If you’re familiar with 200 Degrees, then the Cardiff branch holds few surprises. Occupying the Queen Street site of the short-lived Artigiano Espresso, 200 Degrees has followed its tried-and-trusted template to produce another lovely coffee shop. All the staples are here: a plush, well-appointed interior, plenty of wood and exposed brick, the usual neon fireplace, plus some amazing light-fittings. In addition, there’s a semi-sheltered seating area outside on the pavement. For those familiar with the old Artigiano, the mezzanine level has gone though.

The coffee holds no surprises either, with the house espresso blend, Brazilian Love Affair, joined by the interestingly-named Mellowship Slinky Decaf and a single-origin guest espresso, plus another single-origin on filter, all roasted in-house. There’s cold-brew on tap, plus the usual food options, including breakfast and lunch sandwiches, salads and bucket-loads of cake.

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Ezra To Go

The Ezra & Gill logo etched in wood from the wall of Ezra To Go on Tib Street.Ezra & Gil was one of several coffee shops which opened in Manchester’s Northern Quarter in 2015, although it was always a little different, occupying a large spot, its focus as much on food, plus a small area selling various provisions up by the counter. Now there’s a second, albeit smaller, member of the Ezra & Gil family, Ezra To Go on the eastern edge of the Northern Quarter, just down Tib Street from North Tea Power and across the road from Siop Shop.

Don’t let the name fool you though. Ezra To Go has plenty of seating, particularly in the adjacent space, a lifestyle shop called Ezra’s Utilities, so you are welcome to stay. However, the concept is that everything is either pre-prepared or, if it’s off the main menu, quick, which includes the coffee (no pour-over here or filter).

The menu’s necessarily cut down from Ezra & Gil, but nevertheless puts many coffee shops to shame. There’s porridge, plus various things on toast, including eggs and avocado. If you can’t wait that long, there are plenty of pre-prepared sandwiches, which can be toasted, plus soup of the day, salad and quiche, and, of course, a selection of cake.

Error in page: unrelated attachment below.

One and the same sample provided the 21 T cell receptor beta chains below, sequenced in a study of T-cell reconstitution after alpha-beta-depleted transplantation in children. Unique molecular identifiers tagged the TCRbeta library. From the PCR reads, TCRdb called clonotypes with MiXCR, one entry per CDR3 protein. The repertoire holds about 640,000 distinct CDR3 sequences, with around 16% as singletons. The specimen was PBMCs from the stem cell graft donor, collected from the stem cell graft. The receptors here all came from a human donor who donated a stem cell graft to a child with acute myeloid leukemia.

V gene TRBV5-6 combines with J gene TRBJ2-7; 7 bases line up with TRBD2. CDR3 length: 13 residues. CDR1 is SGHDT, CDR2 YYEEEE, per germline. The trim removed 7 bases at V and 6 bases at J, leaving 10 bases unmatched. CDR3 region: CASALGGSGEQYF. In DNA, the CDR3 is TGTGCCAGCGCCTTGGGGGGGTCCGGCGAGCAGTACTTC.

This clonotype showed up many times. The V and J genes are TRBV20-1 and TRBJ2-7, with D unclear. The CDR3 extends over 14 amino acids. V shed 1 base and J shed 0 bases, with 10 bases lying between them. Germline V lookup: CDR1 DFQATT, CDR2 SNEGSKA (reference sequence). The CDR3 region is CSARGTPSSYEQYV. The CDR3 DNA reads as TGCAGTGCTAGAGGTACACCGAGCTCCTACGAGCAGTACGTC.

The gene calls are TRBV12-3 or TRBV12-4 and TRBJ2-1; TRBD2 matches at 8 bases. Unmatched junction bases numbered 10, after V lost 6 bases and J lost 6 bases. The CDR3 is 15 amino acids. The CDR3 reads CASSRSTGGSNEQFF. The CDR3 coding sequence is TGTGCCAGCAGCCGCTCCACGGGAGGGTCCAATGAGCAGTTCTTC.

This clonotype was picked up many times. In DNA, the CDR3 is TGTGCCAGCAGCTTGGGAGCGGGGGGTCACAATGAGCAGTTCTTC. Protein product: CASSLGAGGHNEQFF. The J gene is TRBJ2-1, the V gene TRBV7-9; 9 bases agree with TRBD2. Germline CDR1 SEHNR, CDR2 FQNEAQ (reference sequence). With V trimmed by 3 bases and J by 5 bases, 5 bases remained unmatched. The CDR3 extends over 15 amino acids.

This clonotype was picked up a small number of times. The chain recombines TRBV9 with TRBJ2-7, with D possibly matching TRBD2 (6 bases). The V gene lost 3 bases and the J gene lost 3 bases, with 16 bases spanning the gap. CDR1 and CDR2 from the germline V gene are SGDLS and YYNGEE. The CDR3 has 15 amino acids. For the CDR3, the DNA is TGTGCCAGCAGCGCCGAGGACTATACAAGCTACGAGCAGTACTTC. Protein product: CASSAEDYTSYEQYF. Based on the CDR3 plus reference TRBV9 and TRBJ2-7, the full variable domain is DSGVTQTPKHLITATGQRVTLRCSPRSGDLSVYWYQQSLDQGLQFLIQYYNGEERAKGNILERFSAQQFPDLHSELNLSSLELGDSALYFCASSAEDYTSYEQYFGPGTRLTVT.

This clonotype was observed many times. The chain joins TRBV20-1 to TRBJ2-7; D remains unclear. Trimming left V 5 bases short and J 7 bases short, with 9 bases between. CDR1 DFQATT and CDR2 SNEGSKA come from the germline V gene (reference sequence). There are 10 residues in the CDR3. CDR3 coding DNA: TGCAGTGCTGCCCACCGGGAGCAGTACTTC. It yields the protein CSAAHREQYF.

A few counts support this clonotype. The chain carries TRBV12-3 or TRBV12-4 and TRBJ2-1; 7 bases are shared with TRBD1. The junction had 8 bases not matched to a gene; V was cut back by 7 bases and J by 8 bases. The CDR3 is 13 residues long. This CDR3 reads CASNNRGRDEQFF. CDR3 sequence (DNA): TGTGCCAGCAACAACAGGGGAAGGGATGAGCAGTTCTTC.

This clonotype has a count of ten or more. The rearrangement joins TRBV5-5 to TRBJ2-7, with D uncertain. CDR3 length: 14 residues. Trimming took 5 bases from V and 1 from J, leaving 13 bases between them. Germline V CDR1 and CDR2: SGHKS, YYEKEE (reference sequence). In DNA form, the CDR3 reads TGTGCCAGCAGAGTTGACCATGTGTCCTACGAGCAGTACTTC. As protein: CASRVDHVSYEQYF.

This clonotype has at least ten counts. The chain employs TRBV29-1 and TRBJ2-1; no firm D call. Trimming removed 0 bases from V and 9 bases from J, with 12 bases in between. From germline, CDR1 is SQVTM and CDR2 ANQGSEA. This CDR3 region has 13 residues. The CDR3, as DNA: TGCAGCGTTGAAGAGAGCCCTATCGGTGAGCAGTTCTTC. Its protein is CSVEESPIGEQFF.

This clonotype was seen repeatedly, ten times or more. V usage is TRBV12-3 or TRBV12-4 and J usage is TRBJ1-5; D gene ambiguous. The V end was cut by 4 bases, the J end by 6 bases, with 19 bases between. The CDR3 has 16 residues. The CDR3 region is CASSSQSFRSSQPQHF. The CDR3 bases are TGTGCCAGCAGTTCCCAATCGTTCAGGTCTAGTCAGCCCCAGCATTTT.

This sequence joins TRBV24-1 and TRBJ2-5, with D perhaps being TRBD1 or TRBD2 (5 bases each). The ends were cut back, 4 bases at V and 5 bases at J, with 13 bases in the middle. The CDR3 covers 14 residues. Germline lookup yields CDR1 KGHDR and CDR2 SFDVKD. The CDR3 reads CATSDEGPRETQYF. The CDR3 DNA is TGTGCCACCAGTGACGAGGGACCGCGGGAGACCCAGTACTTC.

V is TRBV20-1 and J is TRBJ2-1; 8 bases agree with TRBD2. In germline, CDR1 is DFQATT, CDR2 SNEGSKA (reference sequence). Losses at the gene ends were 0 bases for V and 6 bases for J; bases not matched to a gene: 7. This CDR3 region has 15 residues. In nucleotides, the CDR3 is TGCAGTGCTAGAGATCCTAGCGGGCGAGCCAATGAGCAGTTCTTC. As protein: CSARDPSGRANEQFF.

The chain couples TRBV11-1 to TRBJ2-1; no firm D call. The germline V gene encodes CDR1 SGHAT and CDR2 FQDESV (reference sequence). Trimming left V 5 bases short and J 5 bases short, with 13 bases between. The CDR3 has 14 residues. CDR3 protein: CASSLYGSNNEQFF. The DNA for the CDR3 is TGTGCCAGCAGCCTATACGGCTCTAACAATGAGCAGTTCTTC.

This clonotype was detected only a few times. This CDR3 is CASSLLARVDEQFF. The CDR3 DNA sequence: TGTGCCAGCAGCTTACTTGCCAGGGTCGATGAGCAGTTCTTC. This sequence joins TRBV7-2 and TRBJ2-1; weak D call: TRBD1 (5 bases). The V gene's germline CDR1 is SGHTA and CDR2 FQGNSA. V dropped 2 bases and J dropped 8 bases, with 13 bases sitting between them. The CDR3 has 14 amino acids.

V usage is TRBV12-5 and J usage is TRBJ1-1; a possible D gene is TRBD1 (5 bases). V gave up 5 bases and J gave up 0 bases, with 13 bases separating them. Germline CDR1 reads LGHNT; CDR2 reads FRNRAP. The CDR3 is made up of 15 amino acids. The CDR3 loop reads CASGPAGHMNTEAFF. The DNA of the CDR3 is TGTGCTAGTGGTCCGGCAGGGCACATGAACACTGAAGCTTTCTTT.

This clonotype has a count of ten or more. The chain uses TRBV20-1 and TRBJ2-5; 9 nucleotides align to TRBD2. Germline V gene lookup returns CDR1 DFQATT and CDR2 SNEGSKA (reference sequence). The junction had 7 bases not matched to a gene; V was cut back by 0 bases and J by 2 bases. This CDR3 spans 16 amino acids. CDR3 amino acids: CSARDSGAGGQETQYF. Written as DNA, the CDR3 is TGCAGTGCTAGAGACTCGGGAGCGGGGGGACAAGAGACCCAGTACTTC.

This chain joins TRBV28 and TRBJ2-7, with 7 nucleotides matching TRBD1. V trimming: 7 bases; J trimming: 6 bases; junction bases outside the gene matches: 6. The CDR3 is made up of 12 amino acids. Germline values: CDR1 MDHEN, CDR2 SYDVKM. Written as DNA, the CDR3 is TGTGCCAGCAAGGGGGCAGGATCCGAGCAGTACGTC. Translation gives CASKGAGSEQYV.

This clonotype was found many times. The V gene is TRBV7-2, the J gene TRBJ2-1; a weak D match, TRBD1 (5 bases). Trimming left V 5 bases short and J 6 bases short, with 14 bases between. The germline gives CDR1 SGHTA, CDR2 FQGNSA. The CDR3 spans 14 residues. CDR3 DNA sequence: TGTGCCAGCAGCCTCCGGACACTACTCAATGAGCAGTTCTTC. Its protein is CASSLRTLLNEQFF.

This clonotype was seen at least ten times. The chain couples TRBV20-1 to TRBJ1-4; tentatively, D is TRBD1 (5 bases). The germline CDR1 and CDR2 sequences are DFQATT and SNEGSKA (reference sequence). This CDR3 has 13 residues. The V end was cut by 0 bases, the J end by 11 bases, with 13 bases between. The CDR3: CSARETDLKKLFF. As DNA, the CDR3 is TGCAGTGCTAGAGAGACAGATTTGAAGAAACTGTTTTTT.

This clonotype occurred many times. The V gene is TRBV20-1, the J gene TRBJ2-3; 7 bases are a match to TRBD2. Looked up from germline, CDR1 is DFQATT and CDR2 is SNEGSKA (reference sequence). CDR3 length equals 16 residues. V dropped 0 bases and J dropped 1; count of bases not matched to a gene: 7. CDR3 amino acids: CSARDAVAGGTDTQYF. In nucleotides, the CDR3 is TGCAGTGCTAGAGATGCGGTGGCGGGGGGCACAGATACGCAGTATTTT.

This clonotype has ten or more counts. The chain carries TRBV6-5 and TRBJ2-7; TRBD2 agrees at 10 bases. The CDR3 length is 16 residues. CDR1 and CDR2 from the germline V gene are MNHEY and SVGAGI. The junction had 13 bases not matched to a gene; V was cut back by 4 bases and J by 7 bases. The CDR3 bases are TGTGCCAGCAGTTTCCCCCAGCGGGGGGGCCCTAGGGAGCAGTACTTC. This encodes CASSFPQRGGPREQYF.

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Another Heart To Feed

The A-board outside Another Heart To Find in Salford, Manchester. The slogan reads "A day without coffee is like... Just kidding, we have no idea".I rarely venture north of the River Irwell in Manchester. In fact, other than my occasional pilgrimages to the Grindsmith Pod, I think the last time was when I attended the original Cup North in 2014. So I am indebted to the Best Coffee App for drawing me to Chapel Street and the gem that is Another Heart To Feed, a Melbourne-inspired coffee shop and kitchen which opened in March this year, serving food from an all-day brunch menu and some excellent coffee from London’s Union.

There’s the usual espresso-based menu, with Union’s Bright Note as the house-blend, plus a single-origin on pour-over through the V60 and another available as bulk-brew filter. The options change every week or two for the bulk-brew and every two/three weeks for the V60. There’s also loose-leaf Bohea Teas, Kokoa Collection hot chocolate and cakes from local bakers, The Brownie Owl.

Drawing on its Melbourne heritage (the owners spent four years there), Another Heart To Feed offers full table service, a carafe of water and menu magically appearing on your table as you are invited to take a seat. Unusually, Another Heart To Feed closes at three during the week and at four at weekends.